An asset purchase and sale agreement included unusual non-competition provisions. They authorized a court to redo any time, scope and area restrictions held to be unenforceable.
The North Carolina Court of Appeals held that the covenant’s territorial restriction was overbroad. Notwithstanding the state’s “strict blue pencil doctrine,” which limits a judge’s authority to revise a non-compete clause, the appellate court directed the trial judge to rewrite the invalid restriction and then to try the issue of whether the clause was violated. Beverage Systems of the Carolinas, LLC v. Associated Beverage Repair, LLC, No. COA 14-185 (N.C. App., 8/5/14) (Hunter, J., joined by McGee, J.; Elmore, J., dissenting).
Summary of the Case
In connection with a purchase and sale of two companies, the parties executed a five-year non-competition, non-solicitation and confidentiality agreement. Subsequently, the purchaser sued the sellers in a North Carolina court, alleging that they were violating the non-compete covenant and engaging in other wrongdoing. Without giving any specific reasons, the lower court granted the defendants’ motion for summary judgment. A few days ago, in a 2-1 decision, the appellate tribunal reversed, remanded, and directed the trial judge “to revise the territorial area of the non-compete to include” only those areas where the acquired companies had customers at the time of the transaction. The appellate court also held that the plaintiff presented evidence showing genuine issues of material fact which precluded summary judgment.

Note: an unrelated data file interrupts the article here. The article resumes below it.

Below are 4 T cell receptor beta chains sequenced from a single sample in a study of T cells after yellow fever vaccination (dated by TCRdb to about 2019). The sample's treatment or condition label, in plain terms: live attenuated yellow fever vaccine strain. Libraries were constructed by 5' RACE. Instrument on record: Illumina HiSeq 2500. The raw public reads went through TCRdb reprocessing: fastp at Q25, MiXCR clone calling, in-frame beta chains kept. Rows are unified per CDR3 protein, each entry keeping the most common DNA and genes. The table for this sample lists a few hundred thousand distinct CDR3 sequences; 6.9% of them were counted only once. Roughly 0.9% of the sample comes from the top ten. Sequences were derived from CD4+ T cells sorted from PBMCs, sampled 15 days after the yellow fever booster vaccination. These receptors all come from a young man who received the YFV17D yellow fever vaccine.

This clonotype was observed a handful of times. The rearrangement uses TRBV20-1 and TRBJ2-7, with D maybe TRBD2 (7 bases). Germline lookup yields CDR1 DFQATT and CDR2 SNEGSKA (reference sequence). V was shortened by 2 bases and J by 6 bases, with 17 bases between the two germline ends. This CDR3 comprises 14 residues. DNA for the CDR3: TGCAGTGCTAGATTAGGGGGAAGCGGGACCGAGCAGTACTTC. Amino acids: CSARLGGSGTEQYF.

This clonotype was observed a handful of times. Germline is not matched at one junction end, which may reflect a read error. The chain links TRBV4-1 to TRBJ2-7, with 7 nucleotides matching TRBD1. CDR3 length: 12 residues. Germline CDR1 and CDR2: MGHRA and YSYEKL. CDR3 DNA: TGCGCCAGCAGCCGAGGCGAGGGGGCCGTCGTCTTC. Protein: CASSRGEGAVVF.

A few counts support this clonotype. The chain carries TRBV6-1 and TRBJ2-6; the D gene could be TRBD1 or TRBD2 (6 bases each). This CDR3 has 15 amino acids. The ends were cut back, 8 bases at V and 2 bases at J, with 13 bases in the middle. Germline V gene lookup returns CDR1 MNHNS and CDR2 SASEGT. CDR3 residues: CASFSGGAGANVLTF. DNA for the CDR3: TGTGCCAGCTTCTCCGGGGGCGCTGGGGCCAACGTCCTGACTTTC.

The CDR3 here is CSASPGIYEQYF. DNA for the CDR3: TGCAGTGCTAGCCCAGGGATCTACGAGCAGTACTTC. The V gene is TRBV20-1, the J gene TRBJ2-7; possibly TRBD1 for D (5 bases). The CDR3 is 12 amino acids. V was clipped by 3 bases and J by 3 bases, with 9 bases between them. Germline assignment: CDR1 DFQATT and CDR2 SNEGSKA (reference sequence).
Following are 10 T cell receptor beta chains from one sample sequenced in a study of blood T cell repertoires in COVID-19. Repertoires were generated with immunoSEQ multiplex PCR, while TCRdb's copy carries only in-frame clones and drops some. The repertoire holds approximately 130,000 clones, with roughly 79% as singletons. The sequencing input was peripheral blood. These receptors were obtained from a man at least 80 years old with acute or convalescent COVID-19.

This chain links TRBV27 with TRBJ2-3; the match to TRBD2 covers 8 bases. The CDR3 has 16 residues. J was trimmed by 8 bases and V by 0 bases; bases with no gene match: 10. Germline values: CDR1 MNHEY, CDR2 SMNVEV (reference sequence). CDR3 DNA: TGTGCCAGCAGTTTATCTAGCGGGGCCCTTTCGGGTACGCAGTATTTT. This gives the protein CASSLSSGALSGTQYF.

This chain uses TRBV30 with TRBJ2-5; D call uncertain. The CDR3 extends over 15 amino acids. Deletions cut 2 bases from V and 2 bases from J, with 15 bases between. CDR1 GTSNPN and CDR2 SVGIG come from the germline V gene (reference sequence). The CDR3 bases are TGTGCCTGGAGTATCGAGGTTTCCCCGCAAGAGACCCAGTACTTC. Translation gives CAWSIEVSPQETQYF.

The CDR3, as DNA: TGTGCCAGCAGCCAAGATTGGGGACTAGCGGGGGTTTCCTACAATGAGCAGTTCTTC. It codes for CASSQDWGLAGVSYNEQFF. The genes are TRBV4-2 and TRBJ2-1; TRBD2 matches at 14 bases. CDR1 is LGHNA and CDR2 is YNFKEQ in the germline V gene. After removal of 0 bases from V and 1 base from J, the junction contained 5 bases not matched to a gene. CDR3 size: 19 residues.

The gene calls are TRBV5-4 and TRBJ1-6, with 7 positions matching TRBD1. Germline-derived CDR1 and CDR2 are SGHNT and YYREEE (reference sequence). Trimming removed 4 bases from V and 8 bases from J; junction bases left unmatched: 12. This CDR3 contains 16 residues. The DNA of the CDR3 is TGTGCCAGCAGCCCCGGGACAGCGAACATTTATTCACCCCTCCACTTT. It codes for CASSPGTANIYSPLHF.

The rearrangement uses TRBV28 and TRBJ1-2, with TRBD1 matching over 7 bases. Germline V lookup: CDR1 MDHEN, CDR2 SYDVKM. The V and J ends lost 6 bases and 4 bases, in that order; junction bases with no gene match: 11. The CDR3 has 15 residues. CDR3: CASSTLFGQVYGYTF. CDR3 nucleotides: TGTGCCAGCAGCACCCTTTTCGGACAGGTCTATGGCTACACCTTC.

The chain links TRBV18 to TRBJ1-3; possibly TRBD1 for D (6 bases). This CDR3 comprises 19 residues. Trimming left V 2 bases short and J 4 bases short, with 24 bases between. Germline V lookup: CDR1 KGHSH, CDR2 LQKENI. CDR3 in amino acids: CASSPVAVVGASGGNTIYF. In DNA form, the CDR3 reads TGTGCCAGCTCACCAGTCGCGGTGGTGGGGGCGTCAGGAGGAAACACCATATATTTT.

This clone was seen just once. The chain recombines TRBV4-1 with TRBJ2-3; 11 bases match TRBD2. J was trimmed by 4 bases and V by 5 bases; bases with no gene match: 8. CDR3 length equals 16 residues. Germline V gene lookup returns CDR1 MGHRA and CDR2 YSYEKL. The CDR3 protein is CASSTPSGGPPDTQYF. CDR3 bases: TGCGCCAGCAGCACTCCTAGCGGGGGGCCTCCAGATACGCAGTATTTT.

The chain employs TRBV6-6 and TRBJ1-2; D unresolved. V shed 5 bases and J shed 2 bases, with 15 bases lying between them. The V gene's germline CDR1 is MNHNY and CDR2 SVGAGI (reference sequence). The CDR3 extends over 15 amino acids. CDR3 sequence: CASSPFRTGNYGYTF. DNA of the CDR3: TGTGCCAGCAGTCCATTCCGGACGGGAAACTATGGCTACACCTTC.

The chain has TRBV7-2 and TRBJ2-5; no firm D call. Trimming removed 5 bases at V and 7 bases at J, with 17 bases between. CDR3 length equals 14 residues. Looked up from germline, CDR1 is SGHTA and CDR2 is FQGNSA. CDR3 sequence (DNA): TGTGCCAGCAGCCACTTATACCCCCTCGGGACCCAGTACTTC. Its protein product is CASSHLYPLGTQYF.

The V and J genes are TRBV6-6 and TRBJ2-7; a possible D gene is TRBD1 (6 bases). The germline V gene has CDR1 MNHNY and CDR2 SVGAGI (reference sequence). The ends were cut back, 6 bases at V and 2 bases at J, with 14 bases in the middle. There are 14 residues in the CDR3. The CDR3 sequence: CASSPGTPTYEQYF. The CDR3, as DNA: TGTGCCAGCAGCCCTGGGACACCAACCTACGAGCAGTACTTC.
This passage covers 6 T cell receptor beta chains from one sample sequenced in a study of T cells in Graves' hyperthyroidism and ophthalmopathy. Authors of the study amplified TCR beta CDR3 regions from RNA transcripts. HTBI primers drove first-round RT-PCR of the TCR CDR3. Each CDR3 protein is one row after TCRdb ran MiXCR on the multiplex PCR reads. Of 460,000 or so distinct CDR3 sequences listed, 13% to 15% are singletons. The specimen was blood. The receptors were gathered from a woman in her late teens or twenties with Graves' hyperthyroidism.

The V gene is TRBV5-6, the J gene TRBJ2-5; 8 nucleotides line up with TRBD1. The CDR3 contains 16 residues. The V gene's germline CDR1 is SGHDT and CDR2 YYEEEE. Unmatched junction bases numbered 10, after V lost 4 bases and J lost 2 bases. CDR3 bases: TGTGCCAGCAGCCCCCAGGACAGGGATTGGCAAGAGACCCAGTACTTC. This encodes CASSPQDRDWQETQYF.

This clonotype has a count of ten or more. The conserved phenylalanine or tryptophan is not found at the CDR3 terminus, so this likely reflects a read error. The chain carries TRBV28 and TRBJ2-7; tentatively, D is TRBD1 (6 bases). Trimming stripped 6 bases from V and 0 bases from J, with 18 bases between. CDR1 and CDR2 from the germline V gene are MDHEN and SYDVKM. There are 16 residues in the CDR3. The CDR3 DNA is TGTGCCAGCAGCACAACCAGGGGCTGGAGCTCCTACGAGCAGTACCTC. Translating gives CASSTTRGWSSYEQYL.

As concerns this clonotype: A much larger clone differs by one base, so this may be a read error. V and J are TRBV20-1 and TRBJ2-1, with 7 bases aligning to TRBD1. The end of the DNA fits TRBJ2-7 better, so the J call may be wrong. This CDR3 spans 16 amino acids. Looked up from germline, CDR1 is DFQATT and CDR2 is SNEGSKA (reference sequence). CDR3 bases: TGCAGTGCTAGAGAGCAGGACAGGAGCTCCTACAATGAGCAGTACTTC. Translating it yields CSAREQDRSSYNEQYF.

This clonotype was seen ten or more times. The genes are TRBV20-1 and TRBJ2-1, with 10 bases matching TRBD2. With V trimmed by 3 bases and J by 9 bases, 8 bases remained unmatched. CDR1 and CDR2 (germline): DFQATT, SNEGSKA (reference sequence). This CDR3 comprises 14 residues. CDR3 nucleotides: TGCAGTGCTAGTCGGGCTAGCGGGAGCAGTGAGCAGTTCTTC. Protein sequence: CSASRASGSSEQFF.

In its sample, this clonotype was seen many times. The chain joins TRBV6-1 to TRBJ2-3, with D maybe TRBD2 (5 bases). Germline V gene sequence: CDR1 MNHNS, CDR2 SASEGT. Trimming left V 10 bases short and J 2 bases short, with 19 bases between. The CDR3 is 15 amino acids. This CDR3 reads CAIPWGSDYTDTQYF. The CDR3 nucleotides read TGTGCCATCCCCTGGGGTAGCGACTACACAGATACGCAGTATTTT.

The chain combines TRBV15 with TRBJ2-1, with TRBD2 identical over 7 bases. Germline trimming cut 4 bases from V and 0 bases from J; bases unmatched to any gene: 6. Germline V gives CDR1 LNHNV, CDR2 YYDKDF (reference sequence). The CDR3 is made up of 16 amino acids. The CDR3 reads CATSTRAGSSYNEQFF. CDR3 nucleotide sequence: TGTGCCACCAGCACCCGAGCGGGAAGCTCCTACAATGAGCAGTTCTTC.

The Asset Sale
Beverage Systems was organized in 2009 to provide and service beverage dispensing equipment, and to sell beverage products. In September of that year, the company bought the assets of two entities engaged in those activities. The purchase price included $10,000 specifically for the non-compete covenant.
The agreement of purchase and sale provided that, for the earlier of five years or “such other period of time as may be the maximum permissible period of enforceability,” the sellers shall not have any involvement with a North or South Carolina company engaged in the same business as the purchaser. Although not mentioned by the appellate court, the agreement (a copy of which is in the record on appeal) also stated that the parties believe the restrictions as written “are reasonable and necessary to protect the [purchasers’] legitimate business interests” and “are not overbroad, overlong or unfair.” Further, the parties consented (a) to substituting “automatically” the maximum reasonable period, scope and geographical area for any stated period, scope or area “held to be invalid, illegal or unenforceable in any respect,” and (b) to allowing a court “to revise the restrictions contained [in the covenant] to cover the maximum period, scope and area permitted by law.”
North Carolina’s “strict blue pencil doctrine.”
A judge in that state is permitted, but not required, to alter “a distinctly separable part of a [restrictive employment] covenant in order to render the provision reasonable.” However, a jurist “may not otherwise revise or rewrite the covenant.”
The Trial Court’s Decision
The parties’ briefs in the trial court focused on the question of whether the territorial restrictions were reasonable. Without expressly answering that question, the court entered summary judgment for the defendants and explained only that the decision was based on “review of the file, the Briefs . . . and upon consideration of oral argument of counsel for all the parties.”